Electoral Collage: Fragments of a Defense
In short, the College reflects the formal and constitutional fact that the president is elected chief executive of a union of states – federated but sovereign – and not a glomeration of people. The executive of the Constitution, of the Founders, is president of the United States, not president of America. Its detractors consider it an anachronism, but if federalism still means anything – and sadly, that’s something of an open question – then the College is as vital as ever. It affirms that we vote as citizens of the several states, not mere residents of arbitrarily drawn administrative districts.
Let’s examine this and other dubious arguments:
The executive of the Constitution, of the Founders, is president of the United States, not president of America.
Just because something sounds profound doesn’t mean it is. The United States is America, which is why we’re, ya know, “united.” Foster seems to be making an argument that the president should represent the interests of states not of individual people. But states don’t have interests; people do. The geography of Nebraska doesn’t care or not if the Lilly Ledbetter Fair Pay Act remains the law of the land. Whether particular states populations have coherent interests or not, the electoral college is just a top-down government intervention into the free voting market, inefficiently subsidizing swing state issues over others.
It affirms that we vote as citizens of the several states, not mere residents of arbitrarily drawn administrative districts.
Foster might worry that federalism might have its feelings hurt if we don’t “affirm” it, but the presidential election’s real purpose is to choose the head of the national executive branch. Furthermore, what happened to his earlier suggestion that the president serves the states not “a glomeration of people?” A state, by definition, is an “arbitrarily drawn administrative district.” Is it good to lump people by arbitrary lines on a map or not?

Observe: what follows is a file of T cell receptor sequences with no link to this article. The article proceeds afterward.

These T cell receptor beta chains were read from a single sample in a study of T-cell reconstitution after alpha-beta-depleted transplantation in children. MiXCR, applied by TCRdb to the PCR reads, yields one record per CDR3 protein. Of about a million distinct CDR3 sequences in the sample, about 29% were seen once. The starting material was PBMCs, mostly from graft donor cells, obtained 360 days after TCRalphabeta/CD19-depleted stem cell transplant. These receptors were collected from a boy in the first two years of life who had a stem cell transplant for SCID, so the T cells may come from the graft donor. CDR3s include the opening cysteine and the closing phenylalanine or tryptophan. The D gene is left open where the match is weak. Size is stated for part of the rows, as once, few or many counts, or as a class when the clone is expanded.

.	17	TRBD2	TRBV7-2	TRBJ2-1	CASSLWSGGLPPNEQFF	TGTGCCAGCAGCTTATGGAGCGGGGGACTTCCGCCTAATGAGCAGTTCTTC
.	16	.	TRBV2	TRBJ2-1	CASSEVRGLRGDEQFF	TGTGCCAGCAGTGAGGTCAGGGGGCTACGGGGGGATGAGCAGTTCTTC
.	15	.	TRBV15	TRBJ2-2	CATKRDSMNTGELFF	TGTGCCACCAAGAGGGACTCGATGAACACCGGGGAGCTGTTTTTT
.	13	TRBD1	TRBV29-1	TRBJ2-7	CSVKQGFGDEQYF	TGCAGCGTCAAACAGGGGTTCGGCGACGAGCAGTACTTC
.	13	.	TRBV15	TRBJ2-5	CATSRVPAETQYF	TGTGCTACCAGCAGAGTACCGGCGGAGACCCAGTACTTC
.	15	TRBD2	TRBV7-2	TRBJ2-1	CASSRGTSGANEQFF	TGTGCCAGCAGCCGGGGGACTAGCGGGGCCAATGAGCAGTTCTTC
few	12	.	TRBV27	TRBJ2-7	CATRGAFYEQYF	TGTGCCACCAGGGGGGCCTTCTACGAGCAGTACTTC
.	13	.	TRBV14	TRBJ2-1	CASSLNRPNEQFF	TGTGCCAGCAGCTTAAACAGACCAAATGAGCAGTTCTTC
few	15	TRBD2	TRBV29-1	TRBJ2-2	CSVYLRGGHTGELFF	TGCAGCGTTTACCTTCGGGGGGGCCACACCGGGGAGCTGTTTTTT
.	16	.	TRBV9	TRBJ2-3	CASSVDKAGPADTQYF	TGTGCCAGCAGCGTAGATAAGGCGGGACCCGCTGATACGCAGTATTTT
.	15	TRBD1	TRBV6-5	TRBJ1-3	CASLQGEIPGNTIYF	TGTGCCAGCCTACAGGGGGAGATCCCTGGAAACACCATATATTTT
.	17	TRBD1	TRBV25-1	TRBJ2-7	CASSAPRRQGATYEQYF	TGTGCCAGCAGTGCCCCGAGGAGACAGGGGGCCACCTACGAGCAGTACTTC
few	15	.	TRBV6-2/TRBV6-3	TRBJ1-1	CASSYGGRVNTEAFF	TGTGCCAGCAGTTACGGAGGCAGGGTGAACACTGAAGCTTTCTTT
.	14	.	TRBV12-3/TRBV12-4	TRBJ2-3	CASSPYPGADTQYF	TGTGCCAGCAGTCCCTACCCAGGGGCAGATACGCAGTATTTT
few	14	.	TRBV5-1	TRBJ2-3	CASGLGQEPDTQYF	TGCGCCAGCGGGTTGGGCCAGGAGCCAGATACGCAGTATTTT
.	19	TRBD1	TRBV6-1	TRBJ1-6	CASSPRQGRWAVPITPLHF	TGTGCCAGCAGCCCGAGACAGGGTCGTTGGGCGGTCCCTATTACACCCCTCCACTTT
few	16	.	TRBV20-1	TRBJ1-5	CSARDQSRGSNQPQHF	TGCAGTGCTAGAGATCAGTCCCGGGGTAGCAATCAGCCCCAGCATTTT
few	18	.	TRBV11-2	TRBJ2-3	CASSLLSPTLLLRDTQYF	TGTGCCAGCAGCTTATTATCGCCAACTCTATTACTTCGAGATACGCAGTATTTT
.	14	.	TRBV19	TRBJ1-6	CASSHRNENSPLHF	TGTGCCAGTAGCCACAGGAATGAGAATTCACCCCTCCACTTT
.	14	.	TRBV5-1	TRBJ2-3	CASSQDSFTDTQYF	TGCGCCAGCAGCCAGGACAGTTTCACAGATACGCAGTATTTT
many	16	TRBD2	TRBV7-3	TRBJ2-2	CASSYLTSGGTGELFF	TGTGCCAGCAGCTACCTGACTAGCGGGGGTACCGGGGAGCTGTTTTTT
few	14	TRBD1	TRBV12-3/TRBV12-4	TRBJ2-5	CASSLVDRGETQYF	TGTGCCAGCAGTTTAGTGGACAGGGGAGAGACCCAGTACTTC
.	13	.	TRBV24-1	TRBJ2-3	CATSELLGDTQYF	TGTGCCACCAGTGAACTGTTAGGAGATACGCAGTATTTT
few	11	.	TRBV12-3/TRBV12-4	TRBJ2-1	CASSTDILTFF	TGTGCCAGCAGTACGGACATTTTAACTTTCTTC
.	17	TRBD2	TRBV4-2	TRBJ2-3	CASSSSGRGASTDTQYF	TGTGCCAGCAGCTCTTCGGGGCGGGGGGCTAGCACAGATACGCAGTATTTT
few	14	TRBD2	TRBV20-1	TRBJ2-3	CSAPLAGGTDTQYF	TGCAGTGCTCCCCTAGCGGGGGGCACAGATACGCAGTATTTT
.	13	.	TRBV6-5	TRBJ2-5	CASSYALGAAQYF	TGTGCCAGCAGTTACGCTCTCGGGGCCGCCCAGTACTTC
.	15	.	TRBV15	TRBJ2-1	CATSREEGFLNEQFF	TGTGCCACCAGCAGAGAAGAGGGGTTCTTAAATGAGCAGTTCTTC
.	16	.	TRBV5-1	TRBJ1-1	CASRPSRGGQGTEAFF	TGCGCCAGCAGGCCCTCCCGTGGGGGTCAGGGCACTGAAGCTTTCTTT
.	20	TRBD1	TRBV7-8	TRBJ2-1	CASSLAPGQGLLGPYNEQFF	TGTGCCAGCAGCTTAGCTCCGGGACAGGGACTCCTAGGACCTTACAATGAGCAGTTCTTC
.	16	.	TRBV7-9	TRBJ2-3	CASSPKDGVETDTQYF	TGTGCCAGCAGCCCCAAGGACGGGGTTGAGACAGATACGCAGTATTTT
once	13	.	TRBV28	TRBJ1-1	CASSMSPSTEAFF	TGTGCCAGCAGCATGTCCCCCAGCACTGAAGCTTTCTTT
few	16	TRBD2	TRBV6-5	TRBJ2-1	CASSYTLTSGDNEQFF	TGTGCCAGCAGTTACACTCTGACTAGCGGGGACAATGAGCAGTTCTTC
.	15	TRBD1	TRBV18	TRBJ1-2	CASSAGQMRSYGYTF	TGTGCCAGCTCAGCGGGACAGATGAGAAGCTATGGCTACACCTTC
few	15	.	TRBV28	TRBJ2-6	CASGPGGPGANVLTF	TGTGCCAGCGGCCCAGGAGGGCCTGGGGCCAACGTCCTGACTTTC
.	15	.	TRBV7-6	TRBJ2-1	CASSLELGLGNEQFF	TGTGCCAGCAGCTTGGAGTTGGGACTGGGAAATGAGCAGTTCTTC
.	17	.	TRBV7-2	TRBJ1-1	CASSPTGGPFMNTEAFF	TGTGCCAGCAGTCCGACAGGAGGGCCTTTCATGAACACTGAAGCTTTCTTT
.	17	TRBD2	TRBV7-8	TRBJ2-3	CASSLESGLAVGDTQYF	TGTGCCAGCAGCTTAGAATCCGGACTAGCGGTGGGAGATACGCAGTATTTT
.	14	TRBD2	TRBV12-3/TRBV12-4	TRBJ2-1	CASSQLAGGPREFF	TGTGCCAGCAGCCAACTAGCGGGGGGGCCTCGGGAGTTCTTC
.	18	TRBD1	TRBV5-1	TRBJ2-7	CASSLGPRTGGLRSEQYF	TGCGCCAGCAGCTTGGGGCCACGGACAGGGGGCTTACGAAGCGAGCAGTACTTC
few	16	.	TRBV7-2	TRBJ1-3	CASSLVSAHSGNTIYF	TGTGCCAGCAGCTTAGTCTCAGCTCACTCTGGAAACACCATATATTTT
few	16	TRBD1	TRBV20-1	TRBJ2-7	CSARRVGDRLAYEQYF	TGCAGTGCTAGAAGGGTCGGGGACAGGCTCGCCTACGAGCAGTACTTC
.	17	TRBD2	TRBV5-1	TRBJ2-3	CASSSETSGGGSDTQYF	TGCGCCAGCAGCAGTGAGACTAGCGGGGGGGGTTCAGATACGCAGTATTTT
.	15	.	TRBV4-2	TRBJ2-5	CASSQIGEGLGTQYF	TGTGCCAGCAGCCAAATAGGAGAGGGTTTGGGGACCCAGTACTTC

Even if the president was the representative of the United States, not of the American people (whatever that means), the electoral college doesn’t even seem up to that task. We don’t just add up who won more states and decide that way. In a concession to slaveholders, the Founders gave smaller states more power. Rather than dividing up the electors equitably, each state gets 2 extra electoral votes and the rest get assigned proportionally by population size. So now voters in New Hampshire and Iowa’s votes count more those of Californians.
He goes on to argue that the electoral college ensures presidential candidates will take more broadly popular opinions instead of pandering to narrow “factions.” Apparently, Foster or Tara Ross, who he’s channelling, never heard of Yucca Mountain, corn ethanol, or any other swing-state concern.
Foster never makes it clear how a small percentage of votes in Ohio transubstantiates into the embodiment of the United States, while a national vote or similar scheme results in an unsuitable president. He warns of “potentially disastrous” repercussions, but never specifies what those might be. That’s unsurprising since Foster’s true concern is structure and signaling not consequences. So even though small state votes count more, swing voter issues matter more, and a president can be elected without the popular will or even without an electoral college majority, Foster and other conservatives and contrarians support this outdated and poorly designed institution.